subsystems complete, you can now move ahead with
programming your new robot. This requires — if you
haven’t done so already — first installing an integrated
development environment (IDE) for the Activity board
onto your PC. The steps are not complicated, and the
Parallax Learn site ( learn.parallax.com) has complete
instructions. I’ll provide a review of those steps here.
Note: If you have not yet installed the IDE and other
support software for your PAB, DO NOT plug the board
into your PC at this point. Nothing very serious will
happen, but your computer will look for special drivers
required for communicating with the PAB. Since you
have not installed the support software yet, these
drivers will not be found. Other drivers may be selected
instead, and this can cause operational issues for you
later on. So, be sure to plug in the PAB only after
installing the IDE.
Before getting into the nitty gritty, however, let’s
discuss was an IDE is and what it does. The integrated
development environment serves three main roles:
1. It provides an editor program for writing and
modifying your programs. Features of the editor
make it easy to create “projects” that comprise
multiple individual files.
2. It converts the human-readable programs you create
into something that the Propeller can understand.
This step is called compiling.
3. It uploads the compiled version of the program into
the Propeller. This step is traditionally done using a
standard USB cable between your PC and the PAB.
There are several variations available for the Propeller.
One is the Spin IDE, which uses the original Spin language
developed for the Propeller. Another is the SimpleIDE which
uses the C programming language. You are free to use
whichever one you want with the PAB, though the example
programs in this series all use C and the SimpleIDE.
Begin by downloading the latest SimpleIDE software
installer for your operating system. See the Sources box for
the download URL. (In case the URL changes, you can find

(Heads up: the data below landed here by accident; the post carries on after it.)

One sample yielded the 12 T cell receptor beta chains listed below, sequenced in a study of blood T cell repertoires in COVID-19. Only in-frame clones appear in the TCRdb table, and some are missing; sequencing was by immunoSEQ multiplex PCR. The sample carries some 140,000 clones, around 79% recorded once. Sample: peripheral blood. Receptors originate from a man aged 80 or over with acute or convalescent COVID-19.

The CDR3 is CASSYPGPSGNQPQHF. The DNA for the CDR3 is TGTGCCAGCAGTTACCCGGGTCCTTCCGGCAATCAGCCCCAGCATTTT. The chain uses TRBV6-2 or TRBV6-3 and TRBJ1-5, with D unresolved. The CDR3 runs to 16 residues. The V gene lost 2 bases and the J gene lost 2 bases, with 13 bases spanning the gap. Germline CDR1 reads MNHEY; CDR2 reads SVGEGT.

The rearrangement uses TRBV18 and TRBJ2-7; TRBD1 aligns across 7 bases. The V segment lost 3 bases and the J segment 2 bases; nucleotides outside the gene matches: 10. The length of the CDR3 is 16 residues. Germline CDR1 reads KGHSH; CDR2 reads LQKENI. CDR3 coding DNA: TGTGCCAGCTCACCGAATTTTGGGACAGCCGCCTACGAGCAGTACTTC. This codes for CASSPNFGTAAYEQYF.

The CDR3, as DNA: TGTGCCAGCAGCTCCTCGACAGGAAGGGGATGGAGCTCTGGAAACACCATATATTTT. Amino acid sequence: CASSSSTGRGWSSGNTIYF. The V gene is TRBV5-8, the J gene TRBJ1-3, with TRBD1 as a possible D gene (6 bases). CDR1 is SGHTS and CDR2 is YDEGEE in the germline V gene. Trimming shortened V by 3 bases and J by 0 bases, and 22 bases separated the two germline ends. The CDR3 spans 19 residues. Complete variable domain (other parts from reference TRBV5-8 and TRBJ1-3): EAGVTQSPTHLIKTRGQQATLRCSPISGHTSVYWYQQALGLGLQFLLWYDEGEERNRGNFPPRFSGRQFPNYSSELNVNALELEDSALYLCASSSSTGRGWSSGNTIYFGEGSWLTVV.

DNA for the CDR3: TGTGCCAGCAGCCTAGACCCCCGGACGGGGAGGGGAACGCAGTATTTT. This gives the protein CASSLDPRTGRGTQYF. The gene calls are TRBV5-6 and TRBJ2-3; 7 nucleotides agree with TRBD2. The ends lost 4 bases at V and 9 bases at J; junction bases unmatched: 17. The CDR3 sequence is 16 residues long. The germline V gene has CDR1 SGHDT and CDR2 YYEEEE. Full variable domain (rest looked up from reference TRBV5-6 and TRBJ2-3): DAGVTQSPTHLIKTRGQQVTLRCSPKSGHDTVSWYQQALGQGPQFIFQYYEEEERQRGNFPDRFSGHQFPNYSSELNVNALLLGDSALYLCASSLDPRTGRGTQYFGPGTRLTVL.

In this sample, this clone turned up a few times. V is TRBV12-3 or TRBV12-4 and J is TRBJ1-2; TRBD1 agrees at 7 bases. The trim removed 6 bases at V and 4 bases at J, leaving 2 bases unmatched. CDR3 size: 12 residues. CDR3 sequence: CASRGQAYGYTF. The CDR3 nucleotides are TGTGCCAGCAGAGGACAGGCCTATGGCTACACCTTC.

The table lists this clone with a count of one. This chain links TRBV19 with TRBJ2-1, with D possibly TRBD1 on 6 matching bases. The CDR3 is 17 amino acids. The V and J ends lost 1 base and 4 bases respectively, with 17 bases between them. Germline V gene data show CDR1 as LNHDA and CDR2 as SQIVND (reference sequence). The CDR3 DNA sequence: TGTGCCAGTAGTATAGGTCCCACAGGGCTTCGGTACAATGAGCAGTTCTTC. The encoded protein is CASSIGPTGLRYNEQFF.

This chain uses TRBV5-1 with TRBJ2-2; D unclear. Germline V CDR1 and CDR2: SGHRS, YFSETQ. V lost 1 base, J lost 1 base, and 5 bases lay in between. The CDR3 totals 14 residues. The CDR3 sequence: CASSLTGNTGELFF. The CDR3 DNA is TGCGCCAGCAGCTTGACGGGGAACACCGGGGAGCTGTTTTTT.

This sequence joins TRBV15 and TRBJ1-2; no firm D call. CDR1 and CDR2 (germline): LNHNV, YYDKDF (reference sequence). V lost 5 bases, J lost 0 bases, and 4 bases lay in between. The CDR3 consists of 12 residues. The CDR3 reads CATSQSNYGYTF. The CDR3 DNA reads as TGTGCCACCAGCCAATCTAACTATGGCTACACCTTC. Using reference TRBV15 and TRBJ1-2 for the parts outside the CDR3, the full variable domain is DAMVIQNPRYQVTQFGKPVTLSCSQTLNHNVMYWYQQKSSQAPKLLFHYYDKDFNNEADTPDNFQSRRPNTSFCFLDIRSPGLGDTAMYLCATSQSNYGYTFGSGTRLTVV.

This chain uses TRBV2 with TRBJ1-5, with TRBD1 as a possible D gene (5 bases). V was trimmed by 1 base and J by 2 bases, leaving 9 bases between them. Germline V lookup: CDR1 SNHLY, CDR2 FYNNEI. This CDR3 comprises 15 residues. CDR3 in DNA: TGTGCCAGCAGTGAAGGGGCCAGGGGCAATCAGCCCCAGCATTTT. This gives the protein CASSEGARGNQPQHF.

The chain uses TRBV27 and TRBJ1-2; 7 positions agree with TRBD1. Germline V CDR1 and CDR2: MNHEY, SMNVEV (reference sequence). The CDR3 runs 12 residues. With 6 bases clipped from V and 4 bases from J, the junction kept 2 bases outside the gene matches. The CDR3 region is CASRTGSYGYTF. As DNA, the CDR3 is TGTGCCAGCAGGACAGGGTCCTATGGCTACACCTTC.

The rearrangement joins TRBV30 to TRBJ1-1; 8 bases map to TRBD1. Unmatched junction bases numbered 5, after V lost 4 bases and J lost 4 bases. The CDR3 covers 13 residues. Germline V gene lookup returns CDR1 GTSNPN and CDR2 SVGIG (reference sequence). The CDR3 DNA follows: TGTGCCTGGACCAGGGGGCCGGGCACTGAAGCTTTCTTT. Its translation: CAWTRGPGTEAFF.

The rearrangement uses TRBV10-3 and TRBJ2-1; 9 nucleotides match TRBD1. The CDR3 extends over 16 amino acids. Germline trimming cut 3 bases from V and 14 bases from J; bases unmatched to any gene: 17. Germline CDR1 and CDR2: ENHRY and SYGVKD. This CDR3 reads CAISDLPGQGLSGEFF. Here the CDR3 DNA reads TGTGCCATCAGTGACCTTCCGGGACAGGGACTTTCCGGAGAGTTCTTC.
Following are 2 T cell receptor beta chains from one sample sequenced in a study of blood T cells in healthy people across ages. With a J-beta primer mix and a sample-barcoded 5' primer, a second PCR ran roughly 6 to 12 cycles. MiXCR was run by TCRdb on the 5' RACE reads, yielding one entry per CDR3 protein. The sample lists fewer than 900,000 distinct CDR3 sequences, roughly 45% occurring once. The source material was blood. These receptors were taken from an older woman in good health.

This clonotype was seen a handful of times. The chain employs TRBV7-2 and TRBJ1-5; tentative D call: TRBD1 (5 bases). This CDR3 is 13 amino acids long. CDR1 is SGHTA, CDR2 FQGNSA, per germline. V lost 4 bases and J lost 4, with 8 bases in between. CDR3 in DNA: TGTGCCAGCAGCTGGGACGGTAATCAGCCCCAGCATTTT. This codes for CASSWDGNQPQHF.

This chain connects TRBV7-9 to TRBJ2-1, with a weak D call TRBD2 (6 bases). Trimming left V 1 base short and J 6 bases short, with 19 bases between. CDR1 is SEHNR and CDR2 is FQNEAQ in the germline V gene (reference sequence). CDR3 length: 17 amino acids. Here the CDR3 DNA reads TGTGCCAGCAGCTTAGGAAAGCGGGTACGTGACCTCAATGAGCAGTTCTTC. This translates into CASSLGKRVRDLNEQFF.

the new location by using the Search function on the
Parallax Learn site.) Select the operating system of your
choice (such as Windows) and download the installer
package to your computer.
Here’s where the instructions differ depending on your
OS. Let’s use Windows as an example. The SimpleIDE
installer is downloaded as an .exe program. Once
downloaded, run it — you may need administrator privileges
to complete this task. The Windows installer is actually two
parts — both automatic:
The first part installs the SimpleIDE program itself. The
second part installs the FTDI USB drivers, so that your
computer can communicate with the PAB via USB cable.
Once the software is installed, you can plug in the PAB
and turn it on by sliding the power switch to position 1.
WAIT until your computer announces successful installation
of the USB driver. You may receive several such notifications
as different segments of the drivers are installed.
With SimpleIDE installed, you may now run it. The first
time you start SimpleIDE, it will verify a location of the
workspace files. This is where examples are placed, and
where you’ll save the programs you create. On Windows,
the default location is My Documents\SimpleIDE.
As with all well-written programming suites, SimpleIDE
comes with a “Hello World” example program for testing
that everything is connected and working properly. The first
time SimpleIDE is run, a verification program such as
Welcome.c is automatically loaded for you. Feel free to try
1. Be sure the PAB is switched on, with its power
switch set to position 1.
2. Double-check that the COM port setting in the
SimpleIDE window matches the COM(munications)
port for the USB connection to your PAB. This
number will vary, depending on other USB-based
COM drivers you’ve installed. For me, the PAB
installed as COM7. For you, it’s likely to be some
other number. SimpleIDE will make an educated
guess as to the correct COM port if your PAB is
connected and turned on.
3. Find the Run with Terminal button on the toolbar.
This action: 1) complies the program; 2) uploads the
compiled code to the PAB; and 3) displays a special
Terminal window so that you can view messages
sent back from the board. Upon successful
completion of the program, the terminal will show
SERVO 10.2014 35
diagram for the
speaker. One lead
goes to GND, the
other to pin P4.